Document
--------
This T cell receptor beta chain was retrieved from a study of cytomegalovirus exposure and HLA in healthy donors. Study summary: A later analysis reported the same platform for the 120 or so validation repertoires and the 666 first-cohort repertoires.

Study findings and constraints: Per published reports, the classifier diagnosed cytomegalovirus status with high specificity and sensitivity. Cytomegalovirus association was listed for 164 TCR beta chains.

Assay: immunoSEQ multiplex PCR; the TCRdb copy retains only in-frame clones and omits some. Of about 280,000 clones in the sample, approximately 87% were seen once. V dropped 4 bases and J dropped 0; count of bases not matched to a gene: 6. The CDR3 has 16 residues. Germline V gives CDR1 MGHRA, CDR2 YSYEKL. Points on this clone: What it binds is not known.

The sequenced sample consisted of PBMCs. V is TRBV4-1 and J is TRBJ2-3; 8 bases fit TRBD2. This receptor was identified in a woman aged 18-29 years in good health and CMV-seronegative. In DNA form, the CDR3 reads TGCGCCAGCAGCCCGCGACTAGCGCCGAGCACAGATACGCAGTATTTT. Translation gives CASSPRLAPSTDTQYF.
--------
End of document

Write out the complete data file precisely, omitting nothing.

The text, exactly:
This T cell receptor beta chain was retrieved from a study of cytomegalovirus exposure and HLA in healthy donors. Study summary: A later analysis reported the same platform for the 120 or so validation repertoires and the 666 first-cohort repertoires.

Study findings and constraints: Per published reports, the classifier diagnosed cytomegalovirus status with high specificity and sensitivity. Cytomegalovirus association was listed for 164 TCR beta chains.

Assay: immunoSEQ multiplex PCR; the TCRdb copy retains only in-frame clones and omits some. Of about 280,000 clones in the sample, approximately 87% were seen once. V dropped 4 bases and J dropped 0; count of bases not matched to a gene: 6. The CDR3 has 16 residues. Germline V gives CDR1 MGHRA, CDR2 YSYEKL. Points on this clone: What it binds is not known.

The sequenced sample consisted of PBMCs. V is TRBV4-1 and J is TRBJ2-3; 8 bases fit TRBD2. This receptor was identified in a woman aged 18-29 years in good health and CMV-seronegative. In DNA form, the CDR3 reads TGCGCCAGCAGCCCGCGACTAGCGCCGAGCACAGATACGCAGTATTTT. Translation gives CASSPRLAPSTDTQYF.